“Europe is the solution!” Says Swedish Member of the European Parliament, Olle Schmidt

“Europe is the solution!” says Swedish Member of the European Parliament (MEP) Olle Schmidt, who has been working for the Swedish Liberal Party since the 1970’s. He has been active on most levels of Swedish politics and was elected to the European Parliament in 1999. Currently a member of the Committee on Economic and monetary affairs in the European Parliament, Mr Schmidt also wants to fight for gender equality on a European level.

Why did you become an MEP? What were your reasons for going into European Politics?

Many of us would say, in Sweden we are “reluctant Europeans”. I always thought: Europe is part of Sweden, Sweden is part of Europe! I was very happy when we became members and I think and hope that we can become a core Member State in the European Union, and also for Sweden to join the Euro.

You were a member of the Committee on Financial, Economic and Social Crisis and a strong supporter of the euro. In the context of the European Elections, the financial crisis will most likely play a big part and be one of the main issues and concerns for the European population. What would be your answer to those who are sceptical about the future of Europe and the Eurozone?

I would say, what would be the alternative? The enlargement of Europe would not have not been possible without a common currency. Some say that the Euro created the crisis but the problems were there before. Would the situation have been better if we had 17 or 18 different currencies? I don’t think so! Austerity measures and structural reforms are, of course, hardships for the citizens, but they are necessary.

What other issues do you think will be central for the European population in the 2014 elections?

I think it is the economy and jobs. Creating a society where the vast majority of youths are not excluded. I would like to see a more comprehensive European approach, and I hope this will be the main issue.

I think that for the first time it will be a European election, with European, cross border issues. Politicians saying we can solve our own problems are wrong. Generally people are not stupid and I think they know that such reasoning will not solve Europe’s problems.

The broader perspective for the future of Europe will be whether we should integrate more, or should we integrate less? We should not say that Europe is the problem, Europe is the solution!

Euro-scepticism, and anti-immigration parties are rising. Since we are representing entrepreneurs and business professionals with a migrant background, New Europeans, they have a key interest in these issues. You are a strong supporter of a common pro-immigration and asylum policy in Europe: How do you think the European Union can increase the general public’s understanding of that migrants and people with a migrant background are contributing to Europe? Economically and socially?

We have a lot of proof and we all know, that Europe without migrants would have been a much less influential continent. The potential of immigrant entrepreneurs for example, has been enormously important, in creation of new ideas and new jobs. I think good examples are beneficial for the whole debate, as a way of benchmarking, much better than preaching, or politicians saying this and that.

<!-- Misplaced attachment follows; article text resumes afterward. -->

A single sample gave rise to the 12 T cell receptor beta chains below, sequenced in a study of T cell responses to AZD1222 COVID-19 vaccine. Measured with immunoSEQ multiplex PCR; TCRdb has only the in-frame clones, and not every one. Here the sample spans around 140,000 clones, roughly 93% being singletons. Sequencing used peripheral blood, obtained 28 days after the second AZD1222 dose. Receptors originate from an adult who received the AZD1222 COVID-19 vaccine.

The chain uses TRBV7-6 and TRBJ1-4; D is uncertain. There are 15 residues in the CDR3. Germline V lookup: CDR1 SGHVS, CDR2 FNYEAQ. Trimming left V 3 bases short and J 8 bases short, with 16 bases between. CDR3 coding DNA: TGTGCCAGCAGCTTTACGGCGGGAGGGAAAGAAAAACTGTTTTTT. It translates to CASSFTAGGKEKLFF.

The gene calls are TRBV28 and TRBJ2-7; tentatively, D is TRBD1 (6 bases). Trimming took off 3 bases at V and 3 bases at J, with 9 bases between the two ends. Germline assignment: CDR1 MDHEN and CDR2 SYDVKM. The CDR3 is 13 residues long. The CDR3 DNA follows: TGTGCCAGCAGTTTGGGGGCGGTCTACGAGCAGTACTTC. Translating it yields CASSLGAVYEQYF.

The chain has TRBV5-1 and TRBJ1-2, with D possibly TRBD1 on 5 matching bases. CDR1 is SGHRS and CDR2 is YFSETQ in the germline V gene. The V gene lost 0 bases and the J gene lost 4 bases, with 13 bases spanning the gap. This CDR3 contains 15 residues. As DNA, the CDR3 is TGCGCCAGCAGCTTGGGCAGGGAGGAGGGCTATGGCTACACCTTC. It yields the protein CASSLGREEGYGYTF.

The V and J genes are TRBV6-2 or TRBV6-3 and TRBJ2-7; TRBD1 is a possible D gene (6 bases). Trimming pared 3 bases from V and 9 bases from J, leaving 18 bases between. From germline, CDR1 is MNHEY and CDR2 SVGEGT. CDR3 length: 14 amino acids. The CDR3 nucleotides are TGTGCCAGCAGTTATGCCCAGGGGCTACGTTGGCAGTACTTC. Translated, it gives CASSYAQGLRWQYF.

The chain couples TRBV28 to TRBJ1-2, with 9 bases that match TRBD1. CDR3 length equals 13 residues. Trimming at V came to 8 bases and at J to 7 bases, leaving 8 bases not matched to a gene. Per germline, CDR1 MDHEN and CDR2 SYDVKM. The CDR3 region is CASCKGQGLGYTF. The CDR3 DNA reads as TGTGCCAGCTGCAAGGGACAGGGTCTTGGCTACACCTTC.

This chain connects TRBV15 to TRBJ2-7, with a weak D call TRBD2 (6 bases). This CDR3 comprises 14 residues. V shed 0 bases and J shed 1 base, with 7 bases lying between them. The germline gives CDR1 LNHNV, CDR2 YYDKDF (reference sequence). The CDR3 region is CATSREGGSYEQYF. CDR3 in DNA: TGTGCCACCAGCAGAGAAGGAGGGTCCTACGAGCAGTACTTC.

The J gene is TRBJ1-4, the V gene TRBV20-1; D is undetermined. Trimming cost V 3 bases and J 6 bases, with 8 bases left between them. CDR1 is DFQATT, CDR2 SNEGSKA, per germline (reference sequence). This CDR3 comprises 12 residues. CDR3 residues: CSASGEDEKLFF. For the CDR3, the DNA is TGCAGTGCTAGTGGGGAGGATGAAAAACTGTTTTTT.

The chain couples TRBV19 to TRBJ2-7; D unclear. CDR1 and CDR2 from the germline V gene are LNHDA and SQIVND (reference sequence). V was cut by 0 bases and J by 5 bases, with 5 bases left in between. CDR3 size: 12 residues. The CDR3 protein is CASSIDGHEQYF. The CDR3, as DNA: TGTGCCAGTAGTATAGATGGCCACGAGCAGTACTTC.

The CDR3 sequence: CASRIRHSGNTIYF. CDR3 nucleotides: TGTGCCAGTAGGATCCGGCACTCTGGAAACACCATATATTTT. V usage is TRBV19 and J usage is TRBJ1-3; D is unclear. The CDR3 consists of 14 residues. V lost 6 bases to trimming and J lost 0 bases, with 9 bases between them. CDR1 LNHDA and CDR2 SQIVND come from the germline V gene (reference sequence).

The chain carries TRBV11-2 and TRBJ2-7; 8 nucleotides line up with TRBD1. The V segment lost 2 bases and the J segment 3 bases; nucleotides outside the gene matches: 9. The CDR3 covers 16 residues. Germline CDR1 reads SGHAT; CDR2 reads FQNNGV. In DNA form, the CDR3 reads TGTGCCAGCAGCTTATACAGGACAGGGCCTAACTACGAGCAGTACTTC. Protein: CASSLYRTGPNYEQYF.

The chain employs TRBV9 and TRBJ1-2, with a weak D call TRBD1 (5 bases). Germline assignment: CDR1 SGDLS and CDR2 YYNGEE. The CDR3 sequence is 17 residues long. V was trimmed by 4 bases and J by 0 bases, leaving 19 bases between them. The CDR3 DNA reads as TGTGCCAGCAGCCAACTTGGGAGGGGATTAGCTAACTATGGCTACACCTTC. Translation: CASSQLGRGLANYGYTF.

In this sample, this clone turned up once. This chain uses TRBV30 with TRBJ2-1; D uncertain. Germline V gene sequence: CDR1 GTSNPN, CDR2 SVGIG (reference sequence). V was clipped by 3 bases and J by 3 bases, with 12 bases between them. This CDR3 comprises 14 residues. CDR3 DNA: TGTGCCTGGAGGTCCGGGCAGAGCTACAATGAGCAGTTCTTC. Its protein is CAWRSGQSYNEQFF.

As for the European Union we have lots of different projects, but we need more. Especially in trying to gain a better understanding of different cultures and ways of living. We can do a lot in a political way, by legislation, the European Union can fund different projects, but in the end, as a liberal, it is down to my own responsibility and I generally think that most Europeans know, that diversity is something positive.

People have to take responsibility if seeing or hearing remarks or if others are being harassed in a discriminating way, to act and react! The danger lies in people sitting, listening, or seeing, and not doing anything. That goes also in the other direction, people coming to our countries need to know that there are different views, different traditions. They don’t have to like them, they don’t have to participate, but they have to accept that there are certain rules.

You have also taken a clear stand for gender equality, especially in the EU institutions. Will gender equality be one of your core issues in your election campaign and future work?

It has always been the case, even if I would not consider myself a feminist. I am not in favour of quotas. This is principal based, as I believe it is for the owners of companies to decide on this. Some colleagues say that “you can see it like this in Sweden, because there you have a more equal society” and they want to use quotas to speed up the process. I can understand their arguments, but I do not agree with them.

I am sceptical to using European legislation, these things should start at home, by changing attitudes there. It’s a difficult issue, I agree, but for all my campaigns, gender equality has been an important matter.

And for your personal campaign, what will be your other core issues?

For me it is Europe, in the general sense, an integrated, competitive Europe where we work together. Otherwise it is Jobs! Jobs! Jobs, especially among the young generations. They need to know that Europe is delivering. They cannot be set aside and excluded, this will create a risky and dangerous society.



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